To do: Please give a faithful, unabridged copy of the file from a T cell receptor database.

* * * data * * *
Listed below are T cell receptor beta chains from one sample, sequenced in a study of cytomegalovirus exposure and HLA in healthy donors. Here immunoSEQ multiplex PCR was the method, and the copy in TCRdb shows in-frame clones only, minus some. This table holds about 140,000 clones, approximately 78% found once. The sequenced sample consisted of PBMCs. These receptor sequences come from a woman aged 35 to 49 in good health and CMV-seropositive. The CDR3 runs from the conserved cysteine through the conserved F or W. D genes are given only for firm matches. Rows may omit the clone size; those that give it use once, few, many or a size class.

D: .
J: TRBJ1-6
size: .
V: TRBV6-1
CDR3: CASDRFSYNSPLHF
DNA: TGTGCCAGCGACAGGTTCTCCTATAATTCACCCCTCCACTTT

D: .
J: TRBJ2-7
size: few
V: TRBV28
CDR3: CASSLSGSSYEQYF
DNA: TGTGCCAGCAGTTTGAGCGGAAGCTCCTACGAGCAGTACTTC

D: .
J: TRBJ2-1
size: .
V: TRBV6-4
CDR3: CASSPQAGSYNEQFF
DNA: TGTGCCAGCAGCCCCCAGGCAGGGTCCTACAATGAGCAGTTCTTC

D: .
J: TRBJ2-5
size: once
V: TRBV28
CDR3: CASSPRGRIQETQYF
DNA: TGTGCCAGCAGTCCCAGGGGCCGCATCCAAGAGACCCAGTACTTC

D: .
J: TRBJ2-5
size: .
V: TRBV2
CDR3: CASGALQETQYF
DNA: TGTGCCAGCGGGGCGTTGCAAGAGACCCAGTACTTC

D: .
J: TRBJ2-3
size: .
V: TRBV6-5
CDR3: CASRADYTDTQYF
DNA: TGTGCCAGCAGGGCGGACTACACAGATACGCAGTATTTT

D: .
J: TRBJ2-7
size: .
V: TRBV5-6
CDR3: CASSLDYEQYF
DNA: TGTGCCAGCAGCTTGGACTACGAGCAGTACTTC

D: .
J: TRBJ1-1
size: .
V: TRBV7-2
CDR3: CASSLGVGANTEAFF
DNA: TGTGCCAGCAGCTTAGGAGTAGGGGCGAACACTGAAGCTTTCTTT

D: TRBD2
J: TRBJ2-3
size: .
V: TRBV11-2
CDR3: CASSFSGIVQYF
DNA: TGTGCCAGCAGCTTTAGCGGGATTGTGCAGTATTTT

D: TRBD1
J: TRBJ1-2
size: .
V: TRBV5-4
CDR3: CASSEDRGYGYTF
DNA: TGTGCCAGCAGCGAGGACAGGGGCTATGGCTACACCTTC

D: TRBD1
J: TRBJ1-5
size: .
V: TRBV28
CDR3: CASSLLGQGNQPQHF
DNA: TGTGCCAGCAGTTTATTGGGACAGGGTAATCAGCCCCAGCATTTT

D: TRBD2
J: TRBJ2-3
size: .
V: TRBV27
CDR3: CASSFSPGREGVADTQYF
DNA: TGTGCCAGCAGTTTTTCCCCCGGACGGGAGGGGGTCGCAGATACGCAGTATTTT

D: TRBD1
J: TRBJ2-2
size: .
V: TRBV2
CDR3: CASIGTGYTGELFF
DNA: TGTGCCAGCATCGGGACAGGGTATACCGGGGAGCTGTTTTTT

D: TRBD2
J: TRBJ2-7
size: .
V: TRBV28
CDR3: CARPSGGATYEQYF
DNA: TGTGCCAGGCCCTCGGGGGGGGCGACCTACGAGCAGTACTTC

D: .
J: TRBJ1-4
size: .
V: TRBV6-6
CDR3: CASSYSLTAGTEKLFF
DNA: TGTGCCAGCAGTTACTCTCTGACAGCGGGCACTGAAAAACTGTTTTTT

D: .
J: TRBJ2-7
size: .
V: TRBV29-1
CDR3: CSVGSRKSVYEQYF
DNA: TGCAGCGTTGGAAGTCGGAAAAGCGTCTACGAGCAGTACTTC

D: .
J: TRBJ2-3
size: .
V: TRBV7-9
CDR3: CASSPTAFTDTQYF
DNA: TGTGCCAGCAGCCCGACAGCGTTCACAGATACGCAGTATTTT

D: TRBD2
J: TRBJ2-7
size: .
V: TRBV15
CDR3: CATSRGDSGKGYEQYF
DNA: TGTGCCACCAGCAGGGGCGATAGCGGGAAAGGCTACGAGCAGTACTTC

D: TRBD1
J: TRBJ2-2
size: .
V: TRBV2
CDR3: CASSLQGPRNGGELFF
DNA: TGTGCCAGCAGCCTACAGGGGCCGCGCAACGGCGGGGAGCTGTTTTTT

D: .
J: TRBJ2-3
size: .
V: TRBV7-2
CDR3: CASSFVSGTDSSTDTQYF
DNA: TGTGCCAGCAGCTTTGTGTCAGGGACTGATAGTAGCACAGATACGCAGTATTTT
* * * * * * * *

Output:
Listed below are T cell receptor beta chains from one sample, sequenced in a study of cytomegalovirus exposure and HLA in healthy donors. Here immunoSEQ multiplex PCR was the method, and the copy in TCRdb shows in-frame clones only, minus some. This table holds about 140,000 clones, approximately 78% found once. The sequenced sample consisted of PBMCs. These receptor sequences come from a woman aged 35 to 49 in good health and CMV-seropositive. The CDR3 runs from the conserved cysteine through the conserved F or W. D genes are given only for firm matches. Rows may omit the clone size; those that give it use once, few, many or a size class.

D: .
J: TRBJ1-6
size: .
V: TRBV6-1
CDR3: CASDRFSYNSPLHF
DNA: TGTGCCAGCGACAGGTTCTCCTATAATTCACCCCTCCACTTT

D: .
J: TRBJ2-7
size: few
V: TRBV28
CDR3: CASSLSGSSYEQYF
DNA: TGTGCCAGCAGTTTGAGCGGAAGCTCCTACGAGCAGTACTTC

D: .
J: TRBJ2-1
size: .
V: TRBV6-4
CDR3: CASSPQAGSYNEQFF
DNA: TGTGCCAGCAGCCCCCAGGCAGGGTCCTACAATGAGCAGTTCTTC

D: .
J: TRBJ2-5
size: once
V: TRBV28
CDR3: CASSPRGRIQETQYF
DNA: TGTGCCAGCAGTCCCAGGGGCCGCATCCAAGAGACCCAGTACTTC

D: .
J: TRBJ2-5
size: .
V: TRBV2
CDR3: CASGALQETQYF
DNA: TGTGCCAGCGGGGCGTTGCAAGAGACCCAGTACTTC

D: .
J: TRBJ2-3
size: .
V: TRBV6-5
CDR3: CASRADYTDTQYF
DNA: TGTGCCAGCAGGGCGGACTACACAGATACGCAGTATTTT

D: .
J: TRBJ2-7
size: .
V: TRBV5-6
CDR3: CASSLDYEQYF
DNA: TGTGCCAGCAGCTTGGACTACGAGCAGTACTTC

D: .
J: TRBJ1-1
size: .
V: TRBV7-2
CDR3: CASSLGVGANTEAFF
DNA: TGTGCCAGCAGCTTAGGAGTAGGGGCGAACACTGAAGCTTTCTTT

D: TRBD2
J: TRBJ2-3
size: .
V: TRBV11-2
CDR3: CASSFSGIVQYF
DNA: TGTGCCAGCAGCTTTAGCGGGATTGTGCAGTATTTT

D: TRBD1
J: TRBJ1-2
size: .
V: TRBV5-4
CDR3: CASSEDRGYGYTF
DNA: TGTGCCAGCAGCGAGGACAGGGGCTATGGCTACACCTTC

D: TRBD1
J: TRBJ1-5
size: .
V: TRBV28
CDR3: CASSLLGQGNQPQHF
DNA: TGTGCCAGCAGTTTATTGGGACAGGGTAATCAGCCCCAGCATTTT

D: TRBD2
J: TRBJ2-3
size: .
V: TRBV27
CDR3: CASSFSPGREGVADTQYF
DNA: TGTGCCAGCAGTTTTTCCCCCGGACGGGAGGGGGTCGCAGATACGCAGTATTTT

D: TRBD1
J: TRBJ2-2
size: .
V: TRBV2
CDR3: CASIGTGYTGELFF
DNA: TGTGCCAGCATCGGGACAGGGTATACCGGGGAGCTGTTTTTT

D: TRBD2
J: TRBJ2-7
size: .
V: TRBV28
CDR3: CARPSGGATYEQYF
DNA: TGTGCCAGGCCCTCGGGGGGGGCGACCTACGAGCAGTACTTC

D: .
J: TRBJ1-4
size: .
V: TRBV6-6
CDR3: CASSYSLTAGTEKLFF
DNA: TGTGCCAGCAGTTACTCTCTGACAGCGGGCACTGAAAAACTGTTTTTT

D: .
J: TRBJ2-7
size: .
V: TRBV29-1
CDR3: CSVGSRKSVYEQYF
DNA: TGCAGCGTTGGAAGTCGGAAAAGCGTCTACGAGCAGTACTTC

D: .
J: TRBJ2-3
size: .
V: TRBV7-9
CDR3: CASSPTAFTDTQYF
DNA: TGTGCCAGCAGCCCGACAGCGTTCACAGATACGCAGTATTTT

D: TRBD2
J: TRBJ2-7
size: .
V: TRBV15
CDR3: CATSRGDSGKGYEQYF
DNA: TGTGCCACCAGCAGGGGCGATAGCGGGAAAGGCTACGAGCAGTACTTC

D: TRBD1
J: TRBJ2-2
size: .
V: TRBV2
CDR3: CASSLQGPRNGGELFF
DNA: TGTGCCAGCAGCCTACAGGGGCCGCGCAACGGCGGGGAGCTGTTTTTT

D: .
J: TRBJ2-3
size: .
V: TRBV7-2
CDR3: CASSFVSGTDSSTDTQYF
DNA: TGTGCCAGCAGCTTTGTGTCAGGGACTGATAGTAGCACAGATACGCAGTATTTT